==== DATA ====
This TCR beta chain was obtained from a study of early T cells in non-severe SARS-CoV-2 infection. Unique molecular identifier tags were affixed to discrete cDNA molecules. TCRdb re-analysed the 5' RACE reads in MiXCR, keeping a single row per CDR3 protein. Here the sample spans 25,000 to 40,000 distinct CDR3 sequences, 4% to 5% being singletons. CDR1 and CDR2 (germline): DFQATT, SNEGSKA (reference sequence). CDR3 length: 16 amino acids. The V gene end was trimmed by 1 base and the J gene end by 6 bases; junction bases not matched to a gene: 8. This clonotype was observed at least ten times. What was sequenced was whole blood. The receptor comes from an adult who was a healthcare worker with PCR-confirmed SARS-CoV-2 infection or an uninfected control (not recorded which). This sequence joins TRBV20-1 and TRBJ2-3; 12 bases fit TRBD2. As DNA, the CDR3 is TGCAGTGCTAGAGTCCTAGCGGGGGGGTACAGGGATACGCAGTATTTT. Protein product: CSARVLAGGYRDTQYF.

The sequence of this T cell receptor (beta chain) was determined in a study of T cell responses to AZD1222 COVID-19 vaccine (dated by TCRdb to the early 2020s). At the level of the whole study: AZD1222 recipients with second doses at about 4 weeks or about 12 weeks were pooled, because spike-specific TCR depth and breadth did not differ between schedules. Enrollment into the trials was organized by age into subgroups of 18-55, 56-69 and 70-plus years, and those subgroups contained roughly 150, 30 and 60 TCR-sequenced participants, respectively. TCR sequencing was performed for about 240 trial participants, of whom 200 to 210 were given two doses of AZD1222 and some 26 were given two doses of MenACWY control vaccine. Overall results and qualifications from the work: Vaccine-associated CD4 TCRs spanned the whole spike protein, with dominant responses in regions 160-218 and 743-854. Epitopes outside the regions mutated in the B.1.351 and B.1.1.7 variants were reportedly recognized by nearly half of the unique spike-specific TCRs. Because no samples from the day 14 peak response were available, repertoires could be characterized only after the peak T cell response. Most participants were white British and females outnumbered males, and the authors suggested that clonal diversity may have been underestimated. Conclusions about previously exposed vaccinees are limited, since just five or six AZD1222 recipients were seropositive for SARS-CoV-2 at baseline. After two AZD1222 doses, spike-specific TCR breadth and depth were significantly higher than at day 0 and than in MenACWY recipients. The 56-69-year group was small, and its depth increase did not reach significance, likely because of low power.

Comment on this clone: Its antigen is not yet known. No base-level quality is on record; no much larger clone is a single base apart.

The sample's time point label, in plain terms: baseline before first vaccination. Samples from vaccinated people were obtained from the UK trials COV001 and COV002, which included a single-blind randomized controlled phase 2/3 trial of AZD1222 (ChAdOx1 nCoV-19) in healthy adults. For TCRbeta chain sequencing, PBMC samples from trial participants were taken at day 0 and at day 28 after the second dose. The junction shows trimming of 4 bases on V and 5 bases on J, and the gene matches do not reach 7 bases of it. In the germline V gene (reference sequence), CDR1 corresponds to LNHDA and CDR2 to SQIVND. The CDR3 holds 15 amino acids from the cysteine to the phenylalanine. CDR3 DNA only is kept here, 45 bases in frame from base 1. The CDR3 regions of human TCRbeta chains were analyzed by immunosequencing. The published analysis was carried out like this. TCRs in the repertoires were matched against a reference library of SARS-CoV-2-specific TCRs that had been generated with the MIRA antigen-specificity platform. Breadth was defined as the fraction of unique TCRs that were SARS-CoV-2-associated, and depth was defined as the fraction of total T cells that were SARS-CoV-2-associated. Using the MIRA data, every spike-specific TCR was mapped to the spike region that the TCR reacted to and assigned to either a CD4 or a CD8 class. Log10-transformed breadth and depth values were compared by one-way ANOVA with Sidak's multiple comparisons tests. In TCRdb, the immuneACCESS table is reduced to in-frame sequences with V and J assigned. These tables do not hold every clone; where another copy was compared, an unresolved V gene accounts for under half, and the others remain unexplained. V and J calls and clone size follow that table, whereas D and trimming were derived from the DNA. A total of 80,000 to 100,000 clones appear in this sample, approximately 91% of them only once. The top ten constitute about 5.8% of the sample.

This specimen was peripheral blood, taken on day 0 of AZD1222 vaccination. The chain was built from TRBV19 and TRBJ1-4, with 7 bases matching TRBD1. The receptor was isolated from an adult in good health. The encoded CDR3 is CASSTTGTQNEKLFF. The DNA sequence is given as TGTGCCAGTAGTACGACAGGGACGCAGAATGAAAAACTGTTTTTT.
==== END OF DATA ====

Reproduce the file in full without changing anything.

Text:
This TCR beta chain was obtained from a study of early T cells in non-severe SARS-CoV-2 infection. Unique molecular identifier tags were affixed to discrete cDNA molecules. TCRdb re-analysed the 5' RACE reads in MiXCR, keeping a single row per CDR3 protein. Here the sample spans 25,000 to 40,000 distinct CDR3 sequences, 4% to 5% being singletons. CDR1 and CDR2 (germline): DFQATT, SNEGSKA (reference sequence). CDR3 length: 16 amino acids. The V gene end was trimmed by 1 base and the J gene end by 6 bases; junction bases not matched to a gene: 8. This clonotype was observed at least ten times. What was sequenced was whole blood. The receptor comes from an adult who was a healthcare worker with PCR-confirmed SARS-CoV-2 infection or an uninfected control (not recorded which). This sequence joins TRBV20-1 and TRBJ2-3; 12 bases fit TRBD2. As DNA, the CDR3 is TGCAGTGCTAGAGTCCTAGCGGGGGGGTACAGGGATACGCAGTATTTT. Protein product: CSARVLAGGYRDTQYF.

The sequence of this T cell receptor (beta chain) was determined in a study of T cell responses to AZD1222 COVID-19 vaccine (dated by TCRdb to the early 2020s). At the level of the whole study: AZD1222 recipients with second doses at about 4 weeks or about 12 weeks were pooled, because spike-specific TCR depth and breadth did not differ between schedules. Enrollment into the trials was organized by age into subgroups of 18-55, 56-69 and 70-plus years, and those subgroups contained roughly 150, 30 and 60 TCR-sequenced participants, respectively. TCR sequencing was performed for about 240 trial participants, of whom 200 to 210 were given two doses of AZD1222 and some 26 were given two doses of MenACWY control vaccine. Overall results and qualifications from the work: Vaccine-associated CD4 TCRs spanned the whole spike protein, with dominant responses in regions 160-218 and 743-854. Epitopes outside the regions mutated in the B.1.351 and B.1.1.7 variants were reportedly recognized by nearly half of the unique spike-specific TCRs. Because no samples from the day 14 peak response were available, repertoires could be characterized only after the peak T cell response. Most participants were white British and females outnumbered males, and the authors suggested that clonal diversity may have been underestimated. Conclusions about previously exposed vaccinees are limited, since just five or six AZD1222 recipients were seropositive for SARS-CoV-2 at baseline. After two AZD1222 doses, spike-specific TCR breadth and depth were significantly higher than at day 0 and than in MenACWY recipients. The 56-69-year group was small, and its depth increase did not reach significance, likely because of low power.

Comment on this clone: Its antigen is not yet known. No base-level quality is on record; no much larger clone is a single base apart.

The sample's time point label, in plain terms: baseline before first vaccination. Samples from vaccinated people were obtained from the UK trials COV001 and COV002, which included a single-blind randomized controlled phase 2/3 trial of AZD1222 (ChAdOx1 nCoV-19) in healthy adults. For TCRbeta chain sequencing, PBMC samples from trial participants were taken at day 0 and at day 28 after the second dose. The junction shows trimming of 4 bases on V and 5 bases on J, and the gene matches do not reach 7 bases of it. In the germline V gene (reference sequence), CDR1 corresponds to LNHDA and CDR2 to SQIVND. The CDR3 holds 15 amino acids from the cysteine to the phenylalanine. CDR3 DNA only is kept here, 45 bases in frame from base 1. The CDR3 regions of human TCRbeta chains were analyzed by immunosequencing. The published analysis was carried out like this. TCRs in the repertoires were matched against a reference library of SARS-CoV-2-specific TCRs that had been generated with the MIRA antigen-specificity platform. Breadth was defined as the fraction of unique TCRs that were SARS-CoV-2-associated, and depth was defined as the fraction of total T cells that were SARS-CoV-2-associated. Using the MIRA data, every spike-specific TCR was mapped to the spike region that the TCR reacted to and assigned to either a CD4 or a CD8 class. Log10-transformed breadth and depth values were compared by one-way ANOVA with Sidak's multiple comparisons tests. In TCRdb, the immuneACCESS table is reduced to in-frame sequences with V and J assigned. These tables do not hold every clone; where another copy was compared, an unresolved V gene accounts for under half, and the others remain unexplained. V and J calls and clone size follow that table, whereas D and trimming were derived from the DNA. A total of 80,000 to 100,000 clones appear in this sample, approximately 91% of them only once. The top ten constitute about 5.8% of the sample.

This specimen was peripheral blood, taken on day 0 of AZD1222 vaccination. The chain was built from TRBV19 and TRBJ1-4, with 7 bases matching TRBD1. The receptor was isolated from an adult in good health. The encoded CDR3 is CASSTTGTQNEKLFF. The DNA sequence is given as TGTGCCAGTAGTACGACAGGGACGCAGAATGAAAAACTGTTTTTT.